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[aprssig] Streets & Trips 2005: Overview

Mark Fellhauer sparkfel at qwest.net
Mon Sep 20 04:41:18 UTC 2004




I recently purchased Microsoft Streets & Trips 2005, mostly for the updates 
to Pocket Streets, but also because I just moved to Temecula, and MapPoint 
2002 either has complete streets missing or misnamed...   I went ahead and 
got the version with the included GPS locator, because you're getting a 
competent GPS engine (Pharos 360) for less than $70.   The GPS comes with a 
USB cable (actually a USB to serial converter), but its modularity and 
offerings from Pharos makes it a versatile spare GPS engine to have.  I 
went ahead and bought the CF/PCMCIA converter and went back a few days 
later and bought the Bluetooth dock.

The CF/PCMCIA adapter allows you to dock the 360 directly to a laptop or 
Pocket PC and it also comes with a 31 inch extension cable to allow one to 
put the GPS on a dashboard and mount the laptop or Pocket PC down below or 
on a different plane/angle.   This is a nice touch.

The Bluetooth dock/sled has some nice features.  The GPS, when powered and 
activated emits a soft blue glow by itself.  The BT dock includes a second 
small blue LED that flashes when unconnected and then goes steady blue when 
associated with a BT host.  Neither LED is too bright, even in the dark, on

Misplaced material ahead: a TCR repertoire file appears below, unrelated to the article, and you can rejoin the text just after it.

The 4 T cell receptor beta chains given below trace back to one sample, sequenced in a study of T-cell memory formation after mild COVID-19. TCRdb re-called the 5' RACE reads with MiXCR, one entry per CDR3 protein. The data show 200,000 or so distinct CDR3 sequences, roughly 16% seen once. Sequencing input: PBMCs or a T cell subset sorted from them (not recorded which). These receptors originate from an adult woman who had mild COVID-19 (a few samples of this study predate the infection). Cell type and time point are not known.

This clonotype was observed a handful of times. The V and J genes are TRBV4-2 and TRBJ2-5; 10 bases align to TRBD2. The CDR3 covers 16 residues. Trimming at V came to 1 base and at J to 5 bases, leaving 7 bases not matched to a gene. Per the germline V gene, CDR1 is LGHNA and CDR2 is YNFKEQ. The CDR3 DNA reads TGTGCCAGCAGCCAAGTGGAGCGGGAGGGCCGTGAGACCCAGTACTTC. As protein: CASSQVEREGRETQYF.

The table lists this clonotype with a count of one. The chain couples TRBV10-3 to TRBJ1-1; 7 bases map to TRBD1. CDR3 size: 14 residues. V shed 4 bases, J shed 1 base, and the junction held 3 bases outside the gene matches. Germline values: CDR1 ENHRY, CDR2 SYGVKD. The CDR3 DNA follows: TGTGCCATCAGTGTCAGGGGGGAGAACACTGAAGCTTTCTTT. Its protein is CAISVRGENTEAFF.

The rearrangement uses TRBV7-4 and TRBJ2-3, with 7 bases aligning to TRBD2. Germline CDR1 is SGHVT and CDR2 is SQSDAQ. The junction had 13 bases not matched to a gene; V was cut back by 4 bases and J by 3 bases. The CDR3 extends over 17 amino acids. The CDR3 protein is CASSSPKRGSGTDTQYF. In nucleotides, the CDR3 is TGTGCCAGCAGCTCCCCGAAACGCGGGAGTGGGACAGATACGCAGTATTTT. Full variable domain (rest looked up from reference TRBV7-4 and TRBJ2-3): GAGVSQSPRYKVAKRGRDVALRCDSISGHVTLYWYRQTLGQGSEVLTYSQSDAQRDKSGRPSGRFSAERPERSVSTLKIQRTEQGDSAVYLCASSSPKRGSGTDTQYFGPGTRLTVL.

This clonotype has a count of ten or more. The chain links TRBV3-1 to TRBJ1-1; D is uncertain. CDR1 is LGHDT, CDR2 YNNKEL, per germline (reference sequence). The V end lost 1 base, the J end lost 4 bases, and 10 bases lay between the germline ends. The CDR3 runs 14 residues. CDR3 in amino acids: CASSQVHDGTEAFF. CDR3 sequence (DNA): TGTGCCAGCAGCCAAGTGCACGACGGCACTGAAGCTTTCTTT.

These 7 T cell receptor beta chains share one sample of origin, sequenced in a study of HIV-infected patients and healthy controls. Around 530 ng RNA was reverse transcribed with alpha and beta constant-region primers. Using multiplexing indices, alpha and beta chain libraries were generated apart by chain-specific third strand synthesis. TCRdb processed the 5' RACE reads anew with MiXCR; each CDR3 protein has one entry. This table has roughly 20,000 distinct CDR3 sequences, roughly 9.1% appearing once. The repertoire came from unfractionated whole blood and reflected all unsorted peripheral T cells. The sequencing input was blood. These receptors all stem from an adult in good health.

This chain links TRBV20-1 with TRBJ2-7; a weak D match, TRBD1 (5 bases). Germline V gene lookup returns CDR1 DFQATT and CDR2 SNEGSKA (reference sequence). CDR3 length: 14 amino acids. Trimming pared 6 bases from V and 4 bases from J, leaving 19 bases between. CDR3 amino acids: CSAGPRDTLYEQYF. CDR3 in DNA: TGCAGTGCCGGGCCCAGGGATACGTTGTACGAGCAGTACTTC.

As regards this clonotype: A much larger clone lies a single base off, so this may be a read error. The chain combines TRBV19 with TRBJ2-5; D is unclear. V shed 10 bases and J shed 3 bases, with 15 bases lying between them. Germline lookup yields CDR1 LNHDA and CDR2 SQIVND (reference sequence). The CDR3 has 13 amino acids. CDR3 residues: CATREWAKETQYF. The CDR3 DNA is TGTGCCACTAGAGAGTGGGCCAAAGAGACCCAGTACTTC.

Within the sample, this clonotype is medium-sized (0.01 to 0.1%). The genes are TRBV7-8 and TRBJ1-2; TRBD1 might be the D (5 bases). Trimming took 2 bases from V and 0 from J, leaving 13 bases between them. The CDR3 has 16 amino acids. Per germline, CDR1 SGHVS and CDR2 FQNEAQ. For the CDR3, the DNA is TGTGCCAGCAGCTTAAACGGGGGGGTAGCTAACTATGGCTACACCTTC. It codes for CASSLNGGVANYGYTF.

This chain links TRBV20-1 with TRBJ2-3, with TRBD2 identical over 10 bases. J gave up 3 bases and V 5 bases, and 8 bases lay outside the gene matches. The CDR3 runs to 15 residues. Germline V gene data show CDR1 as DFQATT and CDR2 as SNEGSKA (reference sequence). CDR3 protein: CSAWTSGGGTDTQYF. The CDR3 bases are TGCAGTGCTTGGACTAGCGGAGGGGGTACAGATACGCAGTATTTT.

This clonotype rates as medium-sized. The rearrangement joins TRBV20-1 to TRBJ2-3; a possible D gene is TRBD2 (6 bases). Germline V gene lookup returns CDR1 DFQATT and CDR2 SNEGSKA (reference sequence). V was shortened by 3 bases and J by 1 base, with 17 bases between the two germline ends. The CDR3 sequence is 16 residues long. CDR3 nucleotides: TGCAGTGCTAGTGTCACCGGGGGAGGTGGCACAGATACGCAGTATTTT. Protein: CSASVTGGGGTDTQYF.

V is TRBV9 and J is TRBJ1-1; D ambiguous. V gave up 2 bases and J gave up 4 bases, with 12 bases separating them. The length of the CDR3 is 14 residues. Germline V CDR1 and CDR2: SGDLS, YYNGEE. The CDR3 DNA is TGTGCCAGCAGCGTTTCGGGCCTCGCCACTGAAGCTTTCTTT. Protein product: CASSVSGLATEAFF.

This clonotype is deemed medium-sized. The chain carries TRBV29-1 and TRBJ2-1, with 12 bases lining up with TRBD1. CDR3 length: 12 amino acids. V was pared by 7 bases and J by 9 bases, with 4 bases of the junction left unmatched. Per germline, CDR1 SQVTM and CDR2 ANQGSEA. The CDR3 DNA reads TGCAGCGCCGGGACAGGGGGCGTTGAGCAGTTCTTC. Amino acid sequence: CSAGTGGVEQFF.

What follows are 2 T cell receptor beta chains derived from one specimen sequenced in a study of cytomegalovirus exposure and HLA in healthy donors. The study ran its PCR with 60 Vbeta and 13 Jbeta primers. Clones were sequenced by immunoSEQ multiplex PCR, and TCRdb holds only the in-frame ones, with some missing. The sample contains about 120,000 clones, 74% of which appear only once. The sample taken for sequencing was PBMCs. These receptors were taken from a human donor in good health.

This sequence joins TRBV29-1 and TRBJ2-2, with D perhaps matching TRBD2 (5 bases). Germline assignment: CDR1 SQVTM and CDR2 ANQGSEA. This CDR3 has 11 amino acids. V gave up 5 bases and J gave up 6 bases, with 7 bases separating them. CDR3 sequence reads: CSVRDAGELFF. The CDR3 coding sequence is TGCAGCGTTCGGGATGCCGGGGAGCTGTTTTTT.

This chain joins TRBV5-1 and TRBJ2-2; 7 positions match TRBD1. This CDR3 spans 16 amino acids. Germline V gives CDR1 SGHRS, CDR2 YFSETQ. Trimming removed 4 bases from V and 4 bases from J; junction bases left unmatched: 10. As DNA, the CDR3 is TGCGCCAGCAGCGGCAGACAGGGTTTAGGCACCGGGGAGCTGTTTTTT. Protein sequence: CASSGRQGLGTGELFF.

a dashboard, to be distracting to the driver/operator.  The battery that 
powers the BT adapter is a 720 mAh Li-polymer rechargeable.  A very nice 
feature is that this battery is removable, something that many 
manufacturers are not including these days (like the iPods).  Pharos 
includes a black nylon carrying case and a charger/power adapter that runs 
from a USB port, but could be paired with a 12 volt or power mains 
adapter.  Again, Pharos has added a little feature that shows attention to 
detail, a second power port on the adapter that fits many popular PDA's, 
including my Casio.  An LED on the charger turns from red to green when the 
dock's battery is topped off.

I paired my BT dock with an Ambicom CF card (BT-2000CF) for my Casio E-200, 
mainly because of it's cost.  It was the least expensive CF Bluetooth 
adapter I could find locally.   Cost has to be the death knell for 
Bluetooth.  I seem to recall that it was supposed to be an INEXPENSIVE 
medium for low speed wireless data transfers, in the sub $20 range.  That 
has never panned out...   Anyhow, the BT interface has some unintended 
consequences, that have proved to be annoying.  First, Pocket Streets does 
not recognize the BT dock natively.  The Ambicom card enumerated the BT to 
serial adapter on Com 8, which is fine.  GPSDash and VisualGPSCE see the BT 
GPS just fine.  For some reason Pocket Streets doesn't seem to launch the 
Ambicom connection utility when the com port is accessed.  After some time 
with Google, I found out this seems to be a problem with Pocket Streets, 
and not so much Bluetooth.  I knew their had to be a solution, like a port